Keynes was a student and friend of Alfred Marshall, another towering figure in economics. When Marshall died in 1924, Keynes wrote an obituary essay, describing an ideal economist as one who:
… must possess a rare combination of gifts …. He must be mathematician, historian, statesman, philosopher — in some degree. He must understand symbols and speak in words. He must contemplate the particular, in terms of the general, and touch abstract and concrete in the same flight of thought. He must study the present in the light of the past for the purposes of the future. No part of man’s nature or his institutions must be entirely outside his regard. He must be purposeful and disinterested in a simultaneous mood, as aloof and incorruptible as an artist, yet sometimes as near to earth as a politician.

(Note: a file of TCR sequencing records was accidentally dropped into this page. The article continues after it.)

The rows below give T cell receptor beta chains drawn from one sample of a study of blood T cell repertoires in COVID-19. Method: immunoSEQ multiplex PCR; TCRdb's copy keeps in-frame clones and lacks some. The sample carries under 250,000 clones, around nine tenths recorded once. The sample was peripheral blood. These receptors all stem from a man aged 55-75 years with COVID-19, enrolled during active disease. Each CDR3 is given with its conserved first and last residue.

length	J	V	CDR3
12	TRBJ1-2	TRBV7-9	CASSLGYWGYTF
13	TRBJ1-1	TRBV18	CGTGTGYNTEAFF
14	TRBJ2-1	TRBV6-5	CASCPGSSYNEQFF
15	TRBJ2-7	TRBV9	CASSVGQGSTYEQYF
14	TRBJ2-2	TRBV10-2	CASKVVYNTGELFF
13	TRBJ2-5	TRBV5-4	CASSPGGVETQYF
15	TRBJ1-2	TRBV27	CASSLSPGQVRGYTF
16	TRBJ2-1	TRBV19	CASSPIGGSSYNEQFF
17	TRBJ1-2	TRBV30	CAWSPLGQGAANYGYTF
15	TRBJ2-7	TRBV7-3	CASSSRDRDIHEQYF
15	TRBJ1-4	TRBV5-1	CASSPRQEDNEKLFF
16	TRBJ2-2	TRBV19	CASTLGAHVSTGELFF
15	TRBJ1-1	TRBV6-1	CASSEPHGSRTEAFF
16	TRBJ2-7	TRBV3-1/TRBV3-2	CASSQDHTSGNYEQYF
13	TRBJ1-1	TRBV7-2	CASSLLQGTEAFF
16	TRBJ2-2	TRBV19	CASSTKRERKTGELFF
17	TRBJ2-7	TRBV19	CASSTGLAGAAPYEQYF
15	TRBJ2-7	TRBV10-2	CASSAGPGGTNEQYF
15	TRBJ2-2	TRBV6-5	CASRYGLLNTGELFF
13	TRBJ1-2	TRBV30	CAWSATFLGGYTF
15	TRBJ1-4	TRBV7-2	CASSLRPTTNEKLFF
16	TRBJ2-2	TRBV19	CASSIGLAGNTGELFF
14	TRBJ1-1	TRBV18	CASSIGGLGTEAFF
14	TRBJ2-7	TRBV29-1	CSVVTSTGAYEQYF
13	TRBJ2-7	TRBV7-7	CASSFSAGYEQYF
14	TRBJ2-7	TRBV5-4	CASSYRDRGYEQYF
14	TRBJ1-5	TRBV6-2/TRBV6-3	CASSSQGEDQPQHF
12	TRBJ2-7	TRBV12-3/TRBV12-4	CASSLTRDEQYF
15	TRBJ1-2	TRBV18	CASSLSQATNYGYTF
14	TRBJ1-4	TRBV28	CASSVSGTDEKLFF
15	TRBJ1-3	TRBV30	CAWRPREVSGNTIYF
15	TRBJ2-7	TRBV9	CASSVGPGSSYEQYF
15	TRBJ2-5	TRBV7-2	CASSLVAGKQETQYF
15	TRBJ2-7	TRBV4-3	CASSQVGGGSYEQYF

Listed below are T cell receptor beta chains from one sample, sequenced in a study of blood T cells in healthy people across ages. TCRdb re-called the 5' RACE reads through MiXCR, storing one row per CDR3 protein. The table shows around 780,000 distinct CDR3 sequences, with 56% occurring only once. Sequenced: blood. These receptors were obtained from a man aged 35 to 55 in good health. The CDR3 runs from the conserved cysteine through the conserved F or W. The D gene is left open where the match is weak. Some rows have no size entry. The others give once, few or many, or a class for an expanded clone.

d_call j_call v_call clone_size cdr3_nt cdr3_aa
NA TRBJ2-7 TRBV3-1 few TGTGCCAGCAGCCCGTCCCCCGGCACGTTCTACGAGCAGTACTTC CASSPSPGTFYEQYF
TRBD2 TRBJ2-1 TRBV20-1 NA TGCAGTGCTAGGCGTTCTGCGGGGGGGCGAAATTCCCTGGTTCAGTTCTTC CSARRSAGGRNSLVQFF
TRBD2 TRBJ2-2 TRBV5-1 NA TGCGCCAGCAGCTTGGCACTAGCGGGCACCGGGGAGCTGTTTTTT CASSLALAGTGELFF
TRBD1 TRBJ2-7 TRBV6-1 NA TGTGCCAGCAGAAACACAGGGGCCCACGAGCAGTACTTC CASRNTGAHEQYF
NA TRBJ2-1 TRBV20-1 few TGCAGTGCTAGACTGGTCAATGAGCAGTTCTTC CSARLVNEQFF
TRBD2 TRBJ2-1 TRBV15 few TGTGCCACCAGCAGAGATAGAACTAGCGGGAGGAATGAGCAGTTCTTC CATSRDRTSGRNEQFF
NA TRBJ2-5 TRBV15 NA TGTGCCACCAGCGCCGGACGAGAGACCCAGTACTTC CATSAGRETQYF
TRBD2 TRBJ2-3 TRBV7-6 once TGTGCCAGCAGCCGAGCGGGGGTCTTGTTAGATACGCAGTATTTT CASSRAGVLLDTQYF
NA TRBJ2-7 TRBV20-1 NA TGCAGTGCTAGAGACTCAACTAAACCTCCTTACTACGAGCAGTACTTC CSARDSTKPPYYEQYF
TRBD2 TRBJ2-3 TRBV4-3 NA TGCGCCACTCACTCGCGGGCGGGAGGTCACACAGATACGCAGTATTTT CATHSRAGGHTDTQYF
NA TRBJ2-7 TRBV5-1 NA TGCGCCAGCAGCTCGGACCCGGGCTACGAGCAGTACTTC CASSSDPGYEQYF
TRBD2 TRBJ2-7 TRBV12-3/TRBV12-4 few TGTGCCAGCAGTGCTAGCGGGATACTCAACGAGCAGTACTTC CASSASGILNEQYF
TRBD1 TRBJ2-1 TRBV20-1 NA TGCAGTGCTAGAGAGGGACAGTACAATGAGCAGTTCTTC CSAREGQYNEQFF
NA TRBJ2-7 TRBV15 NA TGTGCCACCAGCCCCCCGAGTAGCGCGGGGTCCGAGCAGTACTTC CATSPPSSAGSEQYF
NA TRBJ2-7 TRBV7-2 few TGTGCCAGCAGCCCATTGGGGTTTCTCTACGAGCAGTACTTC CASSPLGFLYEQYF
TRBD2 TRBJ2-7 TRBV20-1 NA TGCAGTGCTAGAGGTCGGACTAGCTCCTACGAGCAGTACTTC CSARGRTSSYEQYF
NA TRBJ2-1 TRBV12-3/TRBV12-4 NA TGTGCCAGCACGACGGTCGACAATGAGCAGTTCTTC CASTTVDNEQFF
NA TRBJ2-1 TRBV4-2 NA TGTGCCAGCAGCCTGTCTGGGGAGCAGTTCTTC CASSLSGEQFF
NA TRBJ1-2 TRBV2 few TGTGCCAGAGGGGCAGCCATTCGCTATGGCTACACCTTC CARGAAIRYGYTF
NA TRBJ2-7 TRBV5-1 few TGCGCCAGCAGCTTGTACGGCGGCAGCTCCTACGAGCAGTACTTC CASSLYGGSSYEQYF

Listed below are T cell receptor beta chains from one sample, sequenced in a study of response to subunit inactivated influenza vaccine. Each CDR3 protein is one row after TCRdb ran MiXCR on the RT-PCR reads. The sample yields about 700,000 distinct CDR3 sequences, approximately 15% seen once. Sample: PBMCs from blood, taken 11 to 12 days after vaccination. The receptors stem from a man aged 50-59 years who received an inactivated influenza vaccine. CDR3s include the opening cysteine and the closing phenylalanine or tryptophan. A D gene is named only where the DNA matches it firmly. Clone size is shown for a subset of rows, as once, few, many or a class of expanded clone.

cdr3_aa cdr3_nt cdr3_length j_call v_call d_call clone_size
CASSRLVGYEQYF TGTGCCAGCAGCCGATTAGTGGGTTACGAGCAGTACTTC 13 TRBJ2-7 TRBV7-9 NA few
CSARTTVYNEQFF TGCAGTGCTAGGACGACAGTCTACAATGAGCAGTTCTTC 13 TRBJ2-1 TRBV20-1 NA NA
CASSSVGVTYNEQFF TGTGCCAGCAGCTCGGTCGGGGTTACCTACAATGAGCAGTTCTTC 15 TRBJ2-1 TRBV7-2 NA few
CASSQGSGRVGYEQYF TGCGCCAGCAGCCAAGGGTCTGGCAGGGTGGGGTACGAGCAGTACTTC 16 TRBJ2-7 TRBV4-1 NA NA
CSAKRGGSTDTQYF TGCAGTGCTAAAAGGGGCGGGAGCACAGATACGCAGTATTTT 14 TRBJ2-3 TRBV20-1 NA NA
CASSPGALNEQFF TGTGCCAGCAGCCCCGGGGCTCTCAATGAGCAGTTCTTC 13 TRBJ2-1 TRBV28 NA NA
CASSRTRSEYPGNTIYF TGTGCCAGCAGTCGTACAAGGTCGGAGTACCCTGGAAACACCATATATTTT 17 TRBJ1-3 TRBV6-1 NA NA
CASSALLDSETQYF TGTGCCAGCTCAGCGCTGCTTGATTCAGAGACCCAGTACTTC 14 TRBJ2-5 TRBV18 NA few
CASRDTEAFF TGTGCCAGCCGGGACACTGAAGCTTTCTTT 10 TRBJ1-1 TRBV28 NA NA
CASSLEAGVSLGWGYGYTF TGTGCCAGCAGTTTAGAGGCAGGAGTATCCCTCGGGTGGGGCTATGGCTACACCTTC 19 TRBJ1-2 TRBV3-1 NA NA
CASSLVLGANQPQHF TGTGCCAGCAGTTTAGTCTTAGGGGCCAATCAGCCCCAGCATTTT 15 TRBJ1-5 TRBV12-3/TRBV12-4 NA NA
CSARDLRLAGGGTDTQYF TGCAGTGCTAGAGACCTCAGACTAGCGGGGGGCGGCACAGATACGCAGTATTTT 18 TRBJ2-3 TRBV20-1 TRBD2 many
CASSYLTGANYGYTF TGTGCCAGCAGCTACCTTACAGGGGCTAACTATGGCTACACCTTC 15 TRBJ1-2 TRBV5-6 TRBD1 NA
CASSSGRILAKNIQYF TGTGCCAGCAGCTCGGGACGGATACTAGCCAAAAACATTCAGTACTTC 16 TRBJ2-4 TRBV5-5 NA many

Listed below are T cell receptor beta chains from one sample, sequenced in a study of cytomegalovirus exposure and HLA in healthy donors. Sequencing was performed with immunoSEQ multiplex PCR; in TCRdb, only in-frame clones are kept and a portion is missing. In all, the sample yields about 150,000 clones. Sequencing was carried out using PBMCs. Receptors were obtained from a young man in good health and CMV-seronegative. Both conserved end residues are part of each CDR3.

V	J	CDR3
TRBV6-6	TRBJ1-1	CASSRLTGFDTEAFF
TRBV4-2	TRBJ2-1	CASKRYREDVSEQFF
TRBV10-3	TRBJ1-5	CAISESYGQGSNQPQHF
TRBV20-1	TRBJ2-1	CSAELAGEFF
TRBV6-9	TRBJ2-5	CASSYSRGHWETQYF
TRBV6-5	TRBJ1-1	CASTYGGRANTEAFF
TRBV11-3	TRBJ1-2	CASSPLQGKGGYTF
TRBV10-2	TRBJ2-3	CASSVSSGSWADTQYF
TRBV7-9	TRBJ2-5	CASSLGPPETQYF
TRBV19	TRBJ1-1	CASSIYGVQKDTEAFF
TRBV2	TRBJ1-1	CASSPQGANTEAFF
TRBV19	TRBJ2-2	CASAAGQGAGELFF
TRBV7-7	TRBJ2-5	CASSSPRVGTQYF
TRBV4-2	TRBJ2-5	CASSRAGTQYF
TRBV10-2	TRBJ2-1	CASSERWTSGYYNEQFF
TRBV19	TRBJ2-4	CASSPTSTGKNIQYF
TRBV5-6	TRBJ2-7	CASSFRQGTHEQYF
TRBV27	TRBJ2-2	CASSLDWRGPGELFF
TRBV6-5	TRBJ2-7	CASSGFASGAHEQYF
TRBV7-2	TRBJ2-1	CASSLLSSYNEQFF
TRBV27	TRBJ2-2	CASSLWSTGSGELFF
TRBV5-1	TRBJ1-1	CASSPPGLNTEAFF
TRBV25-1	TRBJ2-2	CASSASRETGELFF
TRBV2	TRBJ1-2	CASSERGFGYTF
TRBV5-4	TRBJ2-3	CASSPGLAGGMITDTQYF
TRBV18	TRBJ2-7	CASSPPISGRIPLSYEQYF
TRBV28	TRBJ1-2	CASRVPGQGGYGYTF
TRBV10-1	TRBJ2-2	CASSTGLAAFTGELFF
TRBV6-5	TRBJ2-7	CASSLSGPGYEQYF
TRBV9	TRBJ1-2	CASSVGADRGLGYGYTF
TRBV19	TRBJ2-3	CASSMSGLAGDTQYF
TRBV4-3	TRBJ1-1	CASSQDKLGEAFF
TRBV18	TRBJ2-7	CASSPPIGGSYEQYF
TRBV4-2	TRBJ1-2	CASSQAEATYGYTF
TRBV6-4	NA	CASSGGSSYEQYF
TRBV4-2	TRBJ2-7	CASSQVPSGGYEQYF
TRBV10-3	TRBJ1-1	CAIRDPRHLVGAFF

A biographer of Keynes has intimated that the passage was less a description of Marshall than one of Keynes.